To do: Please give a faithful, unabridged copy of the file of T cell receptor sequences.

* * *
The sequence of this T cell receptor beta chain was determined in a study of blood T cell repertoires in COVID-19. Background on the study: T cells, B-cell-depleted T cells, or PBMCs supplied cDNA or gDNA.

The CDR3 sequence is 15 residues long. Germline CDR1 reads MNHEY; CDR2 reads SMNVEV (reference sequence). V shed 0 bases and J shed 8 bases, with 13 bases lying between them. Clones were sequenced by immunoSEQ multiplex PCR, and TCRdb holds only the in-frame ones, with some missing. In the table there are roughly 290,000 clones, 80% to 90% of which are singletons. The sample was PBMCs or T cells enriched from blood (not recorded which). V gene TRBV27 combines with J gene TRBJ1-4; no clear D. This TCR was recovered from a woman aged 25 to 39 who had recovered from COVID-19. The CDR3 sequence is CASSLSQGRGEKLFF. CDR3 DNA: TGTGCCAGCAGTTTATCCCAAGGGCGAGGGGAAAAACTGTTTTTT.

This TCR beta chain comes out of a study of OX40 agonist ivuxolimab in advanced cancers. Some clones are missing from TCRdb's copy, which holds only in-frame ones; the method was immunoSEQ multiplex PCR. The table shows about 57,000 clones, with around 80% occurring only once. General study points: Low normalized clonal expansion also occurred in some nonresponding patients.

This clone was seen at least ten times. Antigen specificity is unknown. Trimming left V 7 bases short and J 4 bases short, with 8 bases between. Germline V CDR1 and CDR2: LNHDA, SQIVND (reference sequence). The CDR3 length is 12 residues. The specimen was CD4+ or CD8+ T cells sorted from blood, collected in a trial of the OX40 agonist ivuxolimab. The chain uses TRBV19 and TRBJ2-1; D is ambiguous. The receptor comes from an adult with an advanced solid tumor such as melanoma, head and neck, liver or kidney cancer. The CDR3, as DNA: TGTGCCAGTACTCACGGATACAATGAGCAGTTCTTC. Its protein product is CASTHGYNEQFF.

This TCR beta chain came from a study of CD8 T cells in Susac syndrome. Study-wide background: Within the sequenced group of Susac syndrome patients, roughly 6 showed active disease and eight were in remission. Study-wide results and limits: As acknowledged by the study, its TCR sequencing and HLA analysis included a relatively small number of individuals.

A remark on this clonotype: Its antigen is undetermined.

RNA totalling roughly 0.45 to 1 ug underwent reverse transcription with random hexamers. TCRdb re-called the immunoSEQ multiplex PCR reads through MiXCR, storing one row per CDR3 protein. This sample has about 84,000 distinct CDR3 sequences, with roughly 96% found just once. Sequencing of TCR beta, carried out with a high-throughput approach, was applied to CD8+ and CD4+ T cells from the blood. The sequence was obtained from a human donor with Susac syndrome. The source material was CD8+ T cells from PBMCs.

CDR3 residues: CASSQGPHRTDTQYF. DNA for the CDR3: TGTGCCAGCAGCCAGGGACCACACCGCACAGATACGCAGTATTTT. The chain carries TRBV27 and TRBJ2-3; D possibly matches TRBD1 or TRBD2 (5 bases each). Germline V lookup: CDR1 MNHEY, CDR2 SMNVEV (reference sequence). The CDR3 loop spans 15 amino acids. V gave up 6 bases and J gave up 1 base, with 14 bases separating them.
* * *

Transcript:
The sequence of this T cell receptor beta chain was determined in a study of blood T cell repertoires in COVID-19. Background on the study: T cells, B-cell-depleted T cells, or PBMCs supplied cDNA or gDNA.

The CDR3 sequence is 15 residues long. Germline CDR1 reads MNHEY; CDR2 reads SMNVEV (reference sequence). V shed 0 bases and J shed 8 bases, with 13 bases lying between them. Clones were sequenced by immunoSEQ multiplex PCR, and TCRdb holds only the in-frame ones, with some missing. In the table there are roughly 290,000 clones, 80% to 90% of which are singletons. The sample was PBMCs or T cells enriched from blood (not recorded which). V gene TRBV27 combines with J gene TRBJ1-4; no clear D. This TCR was recovered from a woman aged 25 to 39 who had recovered from COVID-19. The CDR3 sequence is CASSLSQGRGEKLFF. CDR3 DNA: TGTGCCAGCAGTTTATCCCAAGGGCGAGGGGAAAAACTGTTTTTT.

This TCR beta chain comes out of a study of OX40 agonist ivuxolimab in advanced cancers. Some clones are missing from TCRdb's copy, which holds only in-frame ones; the method was immunoSEQ multiplex PCR. The table shows about 57,000 clones, with around 80% occurring only once. General study points: Low normalized clonal expansion also occurred in some nonresponding patients.

This clone was seen at least ten times. Antigen specificity is unknown. Trimming left V 7 bases short and J 4 bases short, with 8 bases between. Germline V CDR1 and CDR2: LNHDA, SQIVND (reference sequence). The CDR3 length is 12 residues. The specimen was CD4+ or CD8+ T cells sorted from blood, collected in a trial of the OX40 agonist ivuxolimab. The chain uses TRBV19 and TRBJ2-1; D is ambiguous. The receptor comes from an adult with an advanced solid tumor such as melanoma, head and neck, liver or kidney cancer. The CDR3, as DNA: TGTGCCAGTACTCACGGATACAATGAGCAGTTCTTC. Its protein product is CASTHGYNEQFF.

This TCR beta chain came from a study of CD8 T cells in Susac syndrome. Study-wide background: Within the sequenced group of Susac syndrome patients, roughly 6 showed active disease and eight were in remission. Study-wide results and limits: As acknowledged by the study, its TCR sequencing and HLA analysis included a relatively small number of individuals.

A remark on this clonotype: Its antigen is undetermined.

RNA totalling roughly 0.45 to 1 ug underwent reverse transcription with random hexamers. TCRdb re-called the immunoSEQ multiplex PCR reads through MiXCR, storing one row per CDR3 protein. This sample has about 84,000 distinct CDR3 sequences, with roughly 96% found just once. Sequencing of TCR beta, carried out with a high-throughput approach, was applied to CD8+ and CD4+ T cells from the blood. The sequence was obtained from a human donor with Susac syndrome. The source material was CD8+ T cells from PBMCs.

CDR3 residues: CASSQGPHRTDTQYF. DNA for the CDR3: TGTGCCAGCAGCCAGGGACCACACCGCACAGATACGCAGTATTTT. The chain carries TRBV27 and TRBJ2-3; D possibly matches TRBD1 or TRBD2 (5 bases each). Germline V lookup: CDR1 MNHEY, CDR2 SMNVEV (reference sequence). The CDR3 loop spans 15 amino acids. V gave up 6 bases and J gave up 1 base, with 14 bases separating them.